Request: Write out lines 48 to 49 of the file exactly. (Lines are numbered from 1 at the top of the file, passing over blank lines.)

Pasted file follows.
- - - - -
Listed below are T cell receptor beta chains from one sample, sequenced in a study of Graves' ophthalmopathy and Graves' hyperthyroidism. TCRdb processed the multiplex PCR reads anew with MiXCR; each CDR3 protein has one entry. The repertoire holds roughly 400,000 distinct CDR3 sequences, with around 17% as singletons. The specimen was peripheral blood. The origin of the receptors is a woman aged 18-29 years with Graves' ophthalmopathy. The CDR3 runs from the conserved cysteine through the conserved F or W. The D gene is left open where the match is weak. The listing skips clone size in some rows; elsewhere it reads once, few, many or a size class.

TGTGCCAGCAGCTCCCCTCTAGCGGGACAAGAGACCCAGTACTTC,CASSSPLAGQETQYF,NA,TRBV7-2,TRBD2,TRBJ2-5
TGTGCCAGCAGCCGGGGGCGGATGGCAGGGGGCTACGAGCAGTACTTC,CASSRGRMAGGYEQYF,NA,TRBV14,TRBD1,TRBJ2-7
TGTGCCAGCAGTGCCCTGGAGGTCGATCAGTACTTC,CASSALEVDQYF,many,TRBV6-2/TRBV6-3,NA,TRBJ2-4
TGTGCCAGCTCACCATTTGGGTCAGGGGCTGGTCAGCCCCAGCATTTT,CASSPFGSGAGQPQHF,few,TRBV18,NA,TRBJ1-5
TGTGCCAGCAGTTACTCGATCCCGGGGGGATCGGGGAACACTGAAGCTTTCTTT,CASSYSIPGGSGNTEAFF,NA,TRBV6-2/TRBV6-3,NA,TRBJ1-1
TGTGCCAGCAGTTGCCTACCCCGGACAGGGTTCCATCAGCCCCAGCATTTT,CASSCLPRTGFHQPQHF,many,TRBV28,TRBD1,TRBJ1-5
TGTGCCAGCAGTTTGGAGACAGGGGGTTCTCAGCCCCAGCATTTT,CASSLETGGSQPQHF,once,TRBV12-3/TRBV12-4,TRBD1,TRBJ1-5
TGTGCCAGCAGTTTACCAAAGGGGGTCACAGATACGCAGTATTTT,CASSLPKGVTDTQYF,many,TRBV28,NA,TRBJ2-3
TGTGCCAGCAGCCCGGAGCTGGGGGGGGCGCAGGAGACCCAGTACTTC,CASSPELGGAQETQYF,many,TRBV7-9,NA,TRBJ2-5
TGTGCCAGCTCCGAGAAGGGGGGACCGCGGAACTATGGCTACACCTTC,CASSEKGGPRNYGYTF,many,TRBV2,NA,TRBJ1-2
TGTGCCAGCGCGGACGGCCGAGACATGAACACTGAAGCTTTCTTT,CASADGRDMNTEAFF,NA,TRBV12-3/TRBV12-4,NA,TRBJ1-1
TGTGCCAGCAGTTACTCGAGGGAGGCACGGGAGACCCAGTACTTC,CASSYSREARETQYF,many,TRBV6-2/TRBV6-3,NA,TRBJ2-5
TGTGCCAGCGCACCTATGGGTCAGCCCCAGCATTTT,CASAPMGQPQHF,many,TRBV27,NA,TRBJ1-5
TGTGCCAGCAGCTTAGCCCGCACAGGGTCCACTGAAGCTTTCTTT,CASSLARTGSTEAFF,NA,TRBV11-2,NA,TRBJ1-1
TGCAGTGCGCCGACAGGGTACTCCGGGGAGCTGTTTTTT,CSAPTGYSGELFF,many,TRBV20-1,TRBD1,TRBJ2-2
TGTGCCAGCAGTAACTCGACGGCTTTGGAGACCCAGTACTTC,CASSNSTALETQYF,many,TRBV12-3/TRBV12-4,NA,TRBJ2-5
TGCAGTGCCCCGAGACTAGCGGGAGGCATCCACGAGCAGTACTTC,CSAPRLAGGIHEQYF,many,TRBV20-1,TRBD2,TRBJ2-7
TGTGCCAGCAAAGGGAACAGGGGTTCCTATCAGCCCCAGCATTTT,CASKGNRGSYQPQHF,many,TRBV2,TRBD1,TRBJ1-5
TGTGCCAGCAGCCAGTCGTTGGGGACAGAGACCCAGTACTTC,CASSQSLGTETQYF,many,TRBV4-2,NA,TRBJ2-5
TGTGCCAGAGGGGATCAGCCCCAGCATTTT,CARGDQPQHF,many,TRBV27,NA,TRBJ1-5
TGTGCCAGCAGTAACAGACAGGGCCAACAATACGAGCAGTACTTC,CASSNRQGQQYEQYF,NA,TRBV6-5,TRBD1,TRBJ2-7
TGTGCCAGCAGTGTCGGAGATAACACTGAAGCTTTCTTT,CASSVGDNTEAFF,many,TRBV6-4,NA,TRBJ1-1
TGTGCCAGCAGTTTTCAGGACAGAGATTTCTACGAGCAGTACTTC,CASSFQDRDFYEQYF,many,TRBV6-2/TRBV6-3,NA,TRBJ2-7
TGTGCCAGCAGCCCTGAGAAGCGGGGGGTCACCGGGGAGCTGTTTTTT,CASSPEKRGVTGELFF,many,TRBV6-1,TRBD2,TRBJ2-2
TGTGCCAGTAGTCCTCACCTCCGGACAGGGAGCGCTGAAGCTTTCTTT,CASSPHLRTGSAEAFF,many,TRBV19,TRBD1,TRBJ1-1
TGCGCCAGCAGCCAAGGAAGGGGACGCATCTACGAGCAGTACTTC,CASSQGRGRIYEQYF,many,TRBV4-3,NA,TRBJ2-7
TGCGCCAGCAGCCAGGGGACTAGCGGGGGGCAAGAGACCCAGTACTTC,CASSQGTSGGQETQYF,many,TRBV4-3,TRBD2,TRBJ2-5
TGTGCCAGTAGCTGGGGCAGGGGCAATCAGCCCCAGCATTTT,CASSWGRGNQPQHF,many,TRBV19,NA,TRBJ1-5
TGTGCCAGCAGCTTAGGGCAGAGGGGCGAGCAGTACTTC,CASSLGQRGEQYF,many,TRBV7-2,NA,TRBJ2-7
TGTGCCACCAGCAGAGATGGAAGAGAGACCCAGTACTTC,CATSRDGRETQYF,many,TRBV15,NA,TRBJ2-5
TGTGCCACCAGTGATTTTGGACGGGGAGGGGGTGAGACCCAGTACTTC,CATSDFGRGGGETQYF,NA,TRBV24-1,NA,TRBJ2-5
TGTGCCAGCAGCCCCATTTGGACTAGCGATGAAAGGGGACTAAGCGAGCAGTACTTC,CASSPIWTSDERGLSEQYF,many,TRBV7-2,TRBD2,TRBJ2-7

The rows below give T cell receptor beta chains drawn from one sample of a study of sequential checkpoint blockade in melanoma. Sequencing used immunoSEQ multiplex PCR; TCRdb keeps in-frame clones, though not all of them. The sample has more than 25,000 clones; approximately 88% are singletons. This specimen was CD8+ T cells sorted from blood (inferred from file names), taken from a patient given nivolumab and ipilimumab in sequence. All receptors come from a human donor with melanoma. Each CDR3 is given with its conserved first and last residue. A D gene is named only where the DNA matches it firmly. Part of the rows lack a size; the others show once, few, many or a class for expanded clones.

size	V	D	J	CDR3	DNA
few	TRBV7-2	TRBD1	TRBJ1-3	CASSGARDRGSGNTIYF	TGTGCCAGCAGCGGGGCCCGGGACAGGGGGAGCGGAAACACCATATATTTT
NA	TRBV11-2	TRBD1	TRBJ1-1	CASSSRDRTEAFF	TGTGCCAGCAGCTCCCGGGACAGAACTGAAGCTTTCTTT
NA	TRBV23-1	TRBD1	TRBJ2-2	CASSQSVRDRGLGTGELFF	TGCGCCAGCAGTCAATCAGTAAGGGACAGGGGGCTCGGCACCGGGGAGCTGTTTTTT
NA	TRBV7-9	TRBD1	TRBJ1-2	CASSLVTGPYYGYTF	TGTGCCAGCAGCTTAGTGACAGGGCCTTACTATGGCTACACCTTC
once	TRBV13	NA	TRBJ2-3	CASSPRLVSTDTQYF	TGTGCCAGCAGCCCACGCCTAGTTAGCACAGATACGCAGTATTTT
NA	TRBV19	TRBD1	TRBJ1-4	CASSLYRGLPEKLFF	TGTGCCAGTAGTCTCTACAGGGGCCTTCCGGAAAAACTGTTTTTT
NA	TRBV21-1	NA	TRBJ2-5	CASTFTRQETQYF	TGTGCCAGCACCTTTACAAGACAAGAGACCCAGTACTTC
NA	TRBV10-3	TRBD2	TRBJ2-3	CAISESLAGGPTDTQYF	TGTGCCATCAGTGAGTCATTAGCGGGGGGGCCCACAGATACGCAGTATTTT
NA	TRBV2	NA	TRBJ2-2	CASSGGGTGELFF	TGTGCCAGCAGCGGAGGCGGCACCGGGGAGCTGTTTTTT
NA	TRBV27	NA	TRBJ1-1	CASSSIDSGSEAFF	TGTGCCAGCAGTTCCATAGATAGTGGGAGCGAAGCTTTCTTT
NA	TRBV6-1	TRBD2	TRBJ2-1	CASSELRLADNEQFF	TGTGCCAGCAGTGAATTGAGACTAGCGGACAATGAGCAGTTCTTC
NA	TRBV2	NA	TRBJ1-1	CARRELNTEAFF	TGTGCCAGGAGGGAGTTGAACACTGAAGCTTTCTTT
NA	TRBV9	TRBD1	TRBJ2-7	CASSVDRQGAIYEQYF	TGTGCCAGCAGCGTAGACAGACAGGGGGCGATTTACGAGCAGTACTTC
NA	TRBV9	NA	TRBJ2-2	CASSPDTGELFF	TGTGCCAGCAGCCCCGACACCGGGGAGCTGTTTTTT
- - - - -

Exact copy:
NA	TRBV9	TRBD1	TRBJ2-7	CASSVDRQGAIYEQYF	TGTGCCAGCAGCGTAGACAGACAGGGGGCGATTTACGAGCAGTACTTC
NA	TRBV9	NA	TRBJ2-2	CASSPDTGELFF	TGTGCCAGCAGCCCCGACACCGGGGAGCTGTTTTTT